Autonomous street sweeper Trombia Free cleans up city streets in Helsinki

Street cleaning is an integral part of the solid waste management system. In general, hand sweeping by an individual worker or a group, hose flushing, or machine sweeping or flushing are applied. It is a hazardous occupation due to the fact that it is conducted in traffic and is concerned with dirt and refuses, with the possibility of infection, cuts from broken glass, tins, and so on.

However, like many things in the future, the cleaning works will also be done autonomously. In Helsinki, a pilot trial has been launched where the cleaning robot Trombia Free will sweep the streets of the Finnish capital.

Autonomous street sweeper Trombia Free cleans up city streets in Helsinki.
It can operate in all weather conditions, at night and daytime. Credit: Trombia Technologies

Developed by Finland’s Trombia Technologies, the fully autonomous electric street sweeper was first unveiled last year, and now the company has taken it to the streets of Helsinki as part of the Jätkäsaari Mobility Lab. The robot will begin operations along the Helsinki Baana bicycle lane as well as night-time street cleaning elsewhere in the city.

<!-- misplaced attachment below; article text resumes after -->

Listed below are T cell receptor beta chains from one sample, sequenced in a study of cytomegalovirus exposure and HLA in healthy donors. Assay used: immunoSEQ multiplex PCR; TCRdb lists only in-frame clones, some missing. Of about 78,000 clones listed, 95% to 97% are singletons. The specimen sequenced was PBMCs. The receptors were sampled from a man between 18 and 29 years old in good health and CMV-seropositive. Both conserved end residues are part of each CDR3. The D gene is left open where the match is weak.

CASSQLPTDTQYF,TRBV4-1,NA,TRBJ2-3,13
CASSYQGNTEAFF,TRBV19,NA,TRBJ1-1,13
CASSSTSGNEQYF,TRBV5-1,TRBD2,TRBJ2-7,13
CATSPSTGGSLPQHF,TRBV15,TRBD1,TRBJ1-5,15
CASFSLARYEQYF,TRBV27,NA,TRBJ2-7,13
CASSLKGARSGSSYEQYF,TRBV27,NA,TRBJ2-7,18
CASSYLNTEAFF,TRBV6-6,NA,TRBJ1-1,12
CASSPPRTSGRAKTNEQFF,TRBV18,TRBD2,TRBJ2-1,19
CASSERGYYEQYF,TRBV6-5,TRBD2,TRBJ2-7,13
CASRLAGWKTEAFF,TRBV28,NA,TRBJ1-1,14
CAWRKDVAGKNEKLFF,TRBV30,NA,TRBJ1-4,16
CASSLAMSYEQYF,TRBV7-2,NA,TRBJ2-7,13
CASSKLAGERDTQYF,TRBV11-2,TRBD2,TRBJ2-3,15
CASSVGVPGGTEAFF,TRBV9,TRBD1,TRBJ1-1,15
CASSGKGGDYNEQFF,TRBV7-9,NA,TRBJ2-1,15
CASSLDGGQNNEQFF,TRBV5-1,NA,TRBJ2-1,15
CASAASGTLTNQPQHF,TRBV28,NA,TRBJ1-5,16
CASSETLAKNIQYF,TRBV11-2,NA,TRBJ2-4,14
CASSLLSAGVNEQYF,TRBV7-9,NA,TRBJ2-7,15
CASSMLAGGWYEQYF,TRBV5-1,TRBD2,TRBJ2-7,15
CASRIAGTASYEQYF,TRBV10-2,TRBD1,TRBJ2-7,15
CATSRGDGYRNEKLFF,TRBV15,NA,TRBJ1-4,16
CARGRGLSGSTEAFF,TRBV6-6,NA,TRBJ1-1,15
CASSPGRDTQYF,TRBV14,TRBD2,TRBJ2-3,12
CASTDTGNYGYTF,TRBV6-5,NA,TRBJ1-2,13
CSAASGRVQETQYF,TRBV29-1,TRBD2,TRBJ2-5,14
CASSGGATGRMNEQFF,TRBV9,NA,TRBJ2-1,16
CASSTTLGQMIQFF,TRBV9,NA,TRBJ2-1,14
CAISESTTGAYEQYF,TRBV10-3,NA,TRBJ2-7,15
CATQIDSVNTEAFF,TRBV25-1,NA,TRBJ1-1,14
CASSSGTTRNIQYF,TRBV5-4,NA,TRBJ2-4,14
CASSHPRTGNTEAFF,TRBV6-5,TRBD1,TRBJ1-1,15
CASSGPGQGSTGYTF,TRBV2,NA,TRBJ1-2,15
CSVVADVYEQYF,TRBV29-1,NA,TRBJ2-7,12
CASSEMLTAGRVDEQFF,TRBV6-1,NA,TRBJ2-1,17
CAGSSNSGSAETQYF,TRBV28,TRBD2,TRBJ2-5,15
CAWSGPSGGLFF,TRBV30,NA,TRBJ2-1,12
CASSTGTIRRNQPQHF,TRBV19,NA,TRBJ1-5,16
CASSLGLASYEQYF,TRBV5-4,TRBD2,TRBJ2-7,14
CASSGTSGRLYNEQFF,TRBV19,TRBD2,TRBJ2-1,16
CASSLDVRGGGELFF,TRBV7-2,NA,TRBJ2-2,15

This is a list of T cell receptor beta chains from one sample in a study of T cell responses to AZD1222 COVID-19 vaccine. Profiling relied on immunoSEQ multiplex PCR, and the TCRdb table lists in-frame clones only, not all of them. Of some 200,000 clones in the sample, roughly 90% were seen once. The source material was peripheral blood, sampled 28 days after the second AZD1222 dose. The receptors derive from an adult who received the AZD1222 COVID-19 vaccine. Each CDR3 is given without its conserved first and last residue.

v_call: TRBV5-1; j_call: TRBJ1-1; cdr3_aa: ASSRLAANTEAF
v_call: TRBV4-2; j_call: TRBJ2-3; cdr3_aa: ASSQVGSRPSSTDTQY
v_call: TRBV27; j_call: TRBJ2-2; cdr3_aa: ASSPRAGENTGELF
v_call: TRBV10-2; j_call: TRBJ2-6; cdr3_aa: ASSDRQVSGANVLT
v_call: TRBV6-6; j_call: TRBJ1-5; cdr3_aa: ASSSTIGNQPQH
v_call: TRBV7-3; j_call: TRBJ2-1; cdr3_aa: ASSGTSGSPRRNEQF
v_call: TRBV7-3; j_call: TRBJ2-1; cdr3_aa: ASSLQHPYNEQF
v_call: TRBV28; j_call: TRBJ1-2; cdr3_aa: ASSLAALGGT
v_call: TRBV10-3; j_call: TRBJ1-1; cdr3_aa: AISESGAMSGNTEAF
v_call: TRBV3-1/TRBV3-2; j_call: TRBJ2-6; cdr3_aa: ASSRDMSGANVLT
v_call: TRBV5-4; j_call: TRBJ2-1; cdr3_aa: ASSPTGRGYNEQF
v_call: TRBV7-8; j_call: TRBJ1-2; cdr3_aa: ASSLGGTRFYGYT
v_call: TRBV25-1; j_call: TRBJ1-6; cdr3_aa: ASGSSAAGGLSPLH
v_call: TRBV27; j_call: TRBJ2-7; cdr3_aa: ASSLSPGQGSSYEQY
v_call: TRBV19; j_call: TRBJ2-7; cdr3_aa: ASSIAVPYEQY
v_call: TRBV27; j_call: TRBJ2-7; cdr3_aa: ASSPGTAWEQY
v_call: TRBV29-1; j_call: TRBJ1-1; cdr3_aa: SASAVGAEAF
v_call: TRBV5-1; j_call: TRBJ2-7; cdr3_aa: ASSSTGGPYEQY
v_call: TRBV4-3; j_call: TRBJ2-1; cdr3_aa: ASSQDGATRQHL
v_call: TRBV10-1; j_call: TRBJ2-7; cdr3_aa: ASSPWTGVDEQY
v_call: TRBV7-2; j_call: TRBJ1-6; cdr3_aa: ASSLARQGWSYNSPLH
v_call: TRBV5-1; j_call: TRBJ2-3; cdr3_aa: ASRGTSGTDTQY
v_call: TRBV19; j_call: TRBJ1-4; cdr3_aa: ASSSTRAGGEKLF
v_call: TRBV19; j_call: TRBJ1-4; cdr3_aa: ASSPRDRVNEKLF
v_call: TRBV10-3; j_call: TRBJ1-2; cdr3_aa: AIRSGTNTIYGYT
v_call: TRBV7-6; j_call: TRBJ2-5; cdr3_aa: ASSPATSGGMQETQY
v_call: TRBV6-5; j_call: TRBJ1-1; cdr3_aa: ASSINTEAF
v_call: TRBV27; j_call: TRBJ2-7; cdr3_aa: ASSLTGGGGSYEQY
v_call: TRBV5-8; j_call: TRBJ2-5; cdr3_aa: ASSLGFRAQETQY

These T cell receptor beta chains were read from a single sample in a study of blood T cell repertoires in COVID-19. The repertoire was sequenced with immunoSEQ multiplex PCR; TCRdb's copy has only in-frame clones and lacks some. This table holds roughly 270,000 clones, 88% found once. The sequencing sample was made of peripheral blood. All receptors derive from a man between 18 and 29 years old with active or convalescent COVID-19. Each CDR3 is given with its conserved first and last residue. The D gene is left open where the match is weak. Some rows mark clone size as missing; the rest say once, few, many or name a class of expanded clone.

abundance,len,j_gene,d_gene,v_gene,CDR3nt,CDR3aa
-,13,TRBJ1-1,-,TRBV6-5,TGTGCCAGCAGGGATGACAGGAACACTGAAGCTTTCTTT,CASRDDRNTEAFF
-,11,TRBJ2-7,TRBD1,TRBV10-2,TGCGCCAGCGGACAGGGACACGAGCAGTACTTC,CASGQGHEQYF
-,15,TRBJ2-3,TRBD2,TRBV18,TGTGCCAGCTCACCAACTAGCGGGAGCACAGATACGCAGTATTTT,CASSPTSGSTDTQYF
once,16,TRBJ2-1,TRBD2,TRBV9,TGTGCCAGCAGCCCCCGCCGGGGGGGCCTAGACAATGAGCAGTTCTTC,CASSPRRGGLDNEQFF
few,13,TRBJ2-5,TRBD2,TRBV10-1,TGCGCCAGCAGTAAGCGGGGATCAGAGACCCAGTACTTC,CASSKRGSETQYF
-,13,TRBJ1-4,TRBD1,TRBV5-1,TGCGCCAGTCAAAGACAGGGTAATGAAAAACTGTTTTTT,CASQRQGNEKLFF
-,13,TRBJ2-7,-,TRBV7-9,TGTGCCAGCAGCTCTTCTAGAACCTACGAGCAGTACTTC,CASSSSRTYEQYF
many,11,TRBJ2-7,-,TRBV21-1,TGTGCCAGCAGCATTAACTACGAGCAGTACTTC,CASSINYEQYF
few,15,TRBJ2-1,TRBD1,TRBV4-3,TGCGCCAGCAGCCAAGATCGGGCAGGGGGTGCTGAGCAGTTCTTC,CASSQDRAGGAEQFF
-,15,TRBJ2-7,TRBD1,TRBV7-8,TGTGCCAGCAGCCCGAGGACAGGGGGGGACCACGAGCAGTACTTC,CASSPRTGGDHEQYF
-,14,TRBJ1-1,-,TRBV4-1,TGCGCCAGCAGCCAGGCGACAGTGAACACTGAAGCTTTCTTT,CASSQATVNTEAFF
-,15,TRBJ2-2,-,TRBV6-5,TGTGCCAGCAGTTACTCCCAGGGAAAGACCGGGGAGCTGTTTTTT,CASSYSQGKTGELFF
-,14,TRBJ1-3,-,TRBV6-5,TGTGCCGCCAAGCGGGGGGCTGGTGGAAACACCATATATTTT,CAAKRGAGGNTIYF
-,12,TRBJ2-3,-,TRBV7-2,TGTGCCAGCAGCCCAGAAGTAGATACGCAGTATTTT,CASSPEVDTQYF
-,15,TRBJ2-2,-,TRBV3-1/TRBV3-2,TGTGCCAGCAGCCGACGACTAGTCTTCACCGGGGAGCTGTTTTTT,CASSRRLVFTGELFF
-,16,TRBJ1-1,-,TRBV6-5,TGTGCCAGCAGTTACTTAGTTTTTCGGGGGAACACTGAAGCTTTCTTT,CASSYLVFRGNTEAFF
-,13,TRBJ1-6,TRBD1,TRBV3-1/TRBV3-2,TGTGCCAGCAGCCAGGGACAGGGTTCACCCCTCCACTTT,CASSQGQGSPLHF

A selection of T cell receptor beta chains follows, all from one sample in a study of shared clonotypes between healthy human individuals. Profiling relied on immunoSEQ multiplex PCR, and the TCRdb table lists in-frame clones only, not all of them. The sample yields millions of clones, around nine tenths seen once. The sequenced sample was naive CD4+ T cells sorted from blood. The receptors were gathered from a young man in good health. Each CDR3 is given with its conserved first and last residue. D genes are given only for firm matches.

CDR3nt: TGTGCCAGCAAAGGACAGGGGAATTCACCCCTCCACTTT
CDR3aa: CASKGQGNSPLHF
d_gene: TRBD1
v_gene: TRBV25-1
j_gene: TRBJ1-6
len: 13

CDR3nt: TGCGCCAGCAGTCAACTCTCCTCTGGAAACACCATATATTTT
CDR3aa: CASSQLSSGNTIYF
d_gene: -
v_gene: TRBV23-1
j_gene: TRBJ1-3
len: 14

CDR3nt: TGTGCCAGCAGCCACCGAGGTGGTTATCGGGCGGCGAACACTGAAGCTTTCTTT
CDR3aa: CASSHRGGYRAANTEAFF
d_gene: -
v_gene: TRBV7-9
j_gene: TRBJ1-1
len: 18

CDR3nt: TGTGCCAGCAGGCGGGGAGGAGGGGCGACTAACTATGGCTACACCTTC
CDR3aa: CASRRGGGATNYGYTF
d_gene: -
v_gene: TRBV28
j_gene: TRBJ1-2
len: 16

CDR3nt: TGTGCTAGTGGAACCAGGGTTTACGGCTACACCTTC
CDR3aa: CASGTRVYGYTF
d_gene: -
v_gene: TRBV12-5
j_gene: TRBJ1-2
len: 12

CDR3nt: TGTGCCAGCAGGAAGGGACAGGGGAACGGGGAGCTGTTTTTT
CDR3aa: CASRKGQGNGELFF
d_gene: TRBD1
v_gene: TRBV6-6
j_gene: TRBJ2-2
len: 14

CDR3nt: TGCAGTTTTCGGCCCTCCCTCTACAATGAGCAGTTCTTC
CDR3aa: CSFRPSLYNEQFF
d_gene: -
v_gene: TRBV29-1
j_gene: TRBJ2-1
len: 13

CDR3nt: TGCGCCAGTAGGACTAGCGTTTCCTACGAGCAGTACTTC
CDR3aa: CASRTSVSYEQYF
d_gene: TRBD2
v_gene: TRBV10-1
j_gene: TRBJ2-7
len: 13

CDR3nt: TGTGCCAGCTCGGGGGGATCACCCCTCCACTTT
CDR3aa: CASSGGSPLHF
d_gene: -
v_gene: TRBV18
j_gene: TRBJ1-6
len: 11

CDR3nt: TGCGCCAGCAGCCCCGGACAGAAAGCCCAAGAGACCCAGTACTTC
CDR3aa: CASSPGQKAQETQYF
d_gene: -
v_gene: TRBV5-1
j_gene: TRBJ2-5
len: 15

Trombia Free has a very modern design and measures 3.52 m long, 2.3 m wide, and weighs around 2,600 kg. The autonomous and electric street sweeper is so quiet that it makes it possible to sweep the streets at night, hindering traffic as little as possible. In addition, it has the ability to detect obstacles and pedestrians, although at the moment, it is not fully autonomous, and an operator monitors its operation.

The cleaner uses LiDAR technology and machine vision technology to circulate cleaning city streets and lanes and can operate in all weather conditions, at night and daytime. The actual sweeping and high-power dust removal speed is limited to 1- 6 km/h. Trombia Technologies says the robot uses less than 15% of the power required by conventional street cleaning technology; it needs only 6 to 10 kW of power to clean cities. In comparison, traditional diesel street cleaners use 70 to 130 kW of power.

For regular street cleaning operations, the Trombia Free’s battery can work for between 8.5 and 17 hours per charge or between 4 and 8 hours for continuous high-power street cleaning.

Trombia plans to start selling Free on the market sometime next year in pre-sales, but there is still no information on what it will cost.

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